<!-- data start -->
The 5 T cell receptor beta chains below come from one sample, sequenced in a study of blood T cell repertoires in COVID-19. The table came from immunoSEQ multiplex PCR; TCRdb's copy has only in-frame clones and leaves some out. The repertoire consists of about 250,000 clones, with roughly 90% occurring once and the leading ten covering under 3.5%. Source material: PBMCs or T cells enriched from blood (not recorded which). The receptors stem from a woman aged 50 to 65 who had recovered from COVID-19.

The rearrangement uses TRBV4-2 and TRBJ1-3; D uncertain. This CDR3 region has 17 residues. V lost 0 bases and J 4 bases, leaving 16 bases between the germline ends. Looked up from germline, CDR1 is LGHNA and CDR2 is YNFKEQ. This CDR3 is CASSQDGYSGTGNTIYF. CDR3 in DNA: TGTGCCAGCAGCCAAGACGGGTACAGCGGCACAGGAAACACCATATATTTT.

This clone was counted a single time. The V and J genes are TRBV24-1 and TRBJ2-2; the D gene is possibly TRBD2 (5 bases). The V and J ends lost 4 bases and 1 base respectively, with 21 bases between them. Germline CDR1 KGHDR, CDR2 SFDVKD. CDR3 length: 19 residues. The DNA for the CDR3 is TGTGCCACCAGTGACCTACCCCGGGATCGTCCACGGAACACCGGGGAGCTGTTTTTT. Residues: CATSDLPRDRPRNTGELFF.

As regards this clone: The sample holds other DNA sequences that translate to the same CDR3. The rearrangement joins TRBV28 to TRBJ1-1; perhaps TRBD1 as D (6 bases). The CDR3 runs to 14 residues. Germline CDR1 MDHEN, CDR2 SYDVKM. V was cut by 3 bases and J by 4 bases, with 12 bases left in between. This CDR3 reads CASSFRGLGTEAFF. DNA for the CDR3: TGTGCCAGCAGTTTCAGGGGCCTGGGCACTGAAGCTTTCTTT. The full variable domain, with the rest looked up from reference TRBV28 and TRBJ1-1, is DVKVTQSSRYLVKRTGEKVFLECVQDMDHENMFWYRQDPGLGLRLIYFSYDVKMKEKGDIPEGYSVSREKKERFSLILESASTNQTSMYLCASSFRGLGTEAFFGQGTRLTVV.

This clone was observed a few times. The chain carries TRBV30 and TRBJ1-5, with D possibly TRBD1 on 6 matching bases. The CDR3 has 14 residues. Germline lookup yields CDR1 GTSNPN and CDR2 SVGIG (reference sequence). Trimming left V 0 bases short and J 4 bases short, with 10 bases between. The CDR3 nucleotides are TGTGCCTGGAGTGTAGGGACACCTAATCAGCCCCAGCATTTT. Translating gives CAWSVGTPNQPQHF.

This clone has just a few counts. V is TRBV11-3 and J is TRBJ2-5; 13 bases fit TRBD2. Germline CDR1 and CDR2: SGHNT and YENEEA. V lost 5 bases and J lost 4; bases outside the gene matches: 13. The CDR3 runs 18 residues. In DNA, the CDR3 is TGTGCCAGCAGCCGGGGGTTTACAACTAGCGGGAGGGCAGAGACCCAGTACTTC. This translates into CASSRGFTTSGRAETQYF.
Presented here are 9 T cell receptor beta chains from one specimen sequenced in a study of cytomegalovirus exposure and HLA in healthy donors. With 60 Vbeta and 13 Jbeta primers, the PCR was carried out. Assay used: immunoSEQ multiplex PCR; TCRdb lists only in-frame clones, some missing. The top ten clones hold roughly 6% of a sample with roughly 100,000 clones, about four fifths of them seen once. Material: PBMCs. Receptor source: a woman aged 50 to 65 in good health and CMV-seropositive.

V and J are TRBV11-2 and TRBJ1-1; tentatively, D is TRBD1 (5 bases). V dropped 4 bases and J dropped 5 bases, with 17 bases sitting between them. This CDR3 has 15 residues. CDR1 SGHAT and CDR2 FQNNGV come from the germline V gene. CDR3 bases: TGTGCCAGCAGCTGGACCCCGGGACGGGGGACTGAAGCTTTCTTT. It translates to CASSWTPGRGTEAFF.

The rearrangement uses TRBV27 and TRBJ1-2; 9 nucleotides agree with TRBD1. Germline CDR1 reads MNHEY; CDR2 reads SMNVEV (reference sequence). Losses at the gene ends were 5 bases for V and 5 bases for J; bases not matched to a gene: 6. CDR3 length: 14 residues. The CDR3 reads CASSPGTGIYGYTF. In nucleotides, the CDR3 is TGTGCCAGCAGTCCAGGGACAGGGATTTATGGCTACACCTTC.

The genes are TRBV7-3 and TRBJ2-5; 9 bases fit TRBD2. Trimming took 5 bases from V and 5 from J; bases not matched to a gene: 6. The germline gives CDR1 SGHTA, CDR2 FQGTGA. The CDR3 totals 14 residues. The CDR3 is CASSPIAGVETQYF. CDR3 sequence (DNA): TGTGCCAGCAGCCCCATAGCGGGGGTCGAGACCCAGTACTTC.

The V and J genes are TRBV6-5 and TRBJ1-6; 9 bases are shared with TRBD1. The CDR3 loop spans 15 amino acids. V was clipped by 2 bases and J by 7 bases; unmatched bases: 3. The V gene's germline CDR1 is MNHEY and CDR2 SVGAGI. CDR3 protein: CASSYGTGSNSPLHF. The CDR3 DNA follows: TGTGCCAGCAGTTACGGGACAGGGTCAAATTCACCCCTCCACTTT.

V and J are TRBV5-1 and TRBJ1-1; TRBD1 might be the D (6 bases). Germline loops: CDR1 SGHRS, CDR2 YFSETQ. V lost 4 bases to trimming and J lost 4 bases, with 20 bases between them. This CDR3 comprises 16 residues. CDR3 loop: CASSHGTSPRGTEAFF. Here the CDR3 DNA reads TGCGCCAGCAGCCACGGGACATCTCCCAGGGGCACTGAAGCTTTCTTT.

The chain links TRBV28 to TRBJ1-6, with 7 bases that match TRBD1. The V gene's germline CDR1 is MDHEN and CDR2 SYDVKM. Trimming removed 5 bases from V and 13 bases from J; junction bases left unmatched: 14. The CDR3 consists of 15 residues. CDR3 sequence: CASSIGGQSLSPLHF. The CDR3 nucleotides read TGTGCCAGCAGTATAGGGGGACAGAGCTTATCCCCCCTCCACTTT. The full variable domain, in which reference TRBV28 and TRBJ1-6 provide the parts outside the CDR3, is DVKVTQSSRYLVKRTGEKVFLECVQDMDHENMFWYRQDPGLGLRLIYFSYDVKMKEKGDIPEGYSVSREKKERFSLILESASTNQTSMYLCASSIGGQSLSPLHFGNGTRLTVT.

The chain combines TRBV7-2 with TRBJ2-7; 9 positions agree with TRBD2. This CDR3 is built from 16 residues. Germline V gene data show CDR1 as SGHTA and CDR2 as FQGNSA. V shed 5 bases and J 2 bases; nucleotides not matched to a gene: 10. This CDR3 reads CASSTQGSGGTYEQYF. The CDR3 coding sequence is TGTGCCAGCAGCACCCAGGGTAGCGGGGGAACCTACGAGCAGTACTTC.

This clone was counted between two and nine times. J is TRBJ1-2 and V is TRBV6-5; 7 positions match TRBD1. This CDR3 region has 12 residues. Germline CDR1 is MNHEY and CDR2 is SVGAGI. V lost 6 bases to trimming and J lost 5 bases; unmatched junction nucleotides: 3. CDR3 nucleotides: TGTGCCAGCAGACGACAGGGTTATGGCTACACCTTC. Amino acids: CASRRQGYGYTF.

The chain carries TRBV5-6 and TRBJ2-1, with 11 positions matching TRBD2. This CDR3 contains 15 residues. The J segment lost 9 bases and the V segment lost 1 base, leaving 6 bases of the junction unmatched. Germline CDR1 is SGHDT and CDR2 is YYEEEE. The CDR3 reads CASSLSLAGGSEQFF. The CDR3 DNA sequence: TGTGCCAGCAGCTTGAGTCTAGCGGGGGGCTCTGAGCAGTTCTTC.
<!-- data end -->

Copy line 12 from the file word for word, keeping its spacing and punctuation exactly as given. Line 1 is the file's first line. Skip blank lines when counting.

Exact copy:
V and J are TRBV5-1 and TRBJ1-1; TRBD1 might be the D (6 bases). Germline loops: CDR1 SGHRS, CDR2 YFSETQ. V lost 4 bases to trimming and J lost 4 bases, with 20 bases between them. This CDR3 comprises 16 residues. CDR3 loop: CASSHGTSPRGTEAFF. Here the CDR3 DNA reads TGCGCCAGCAGCCACGGGACATCTCCCAGGGGCACTGAAGCTTTCTTT.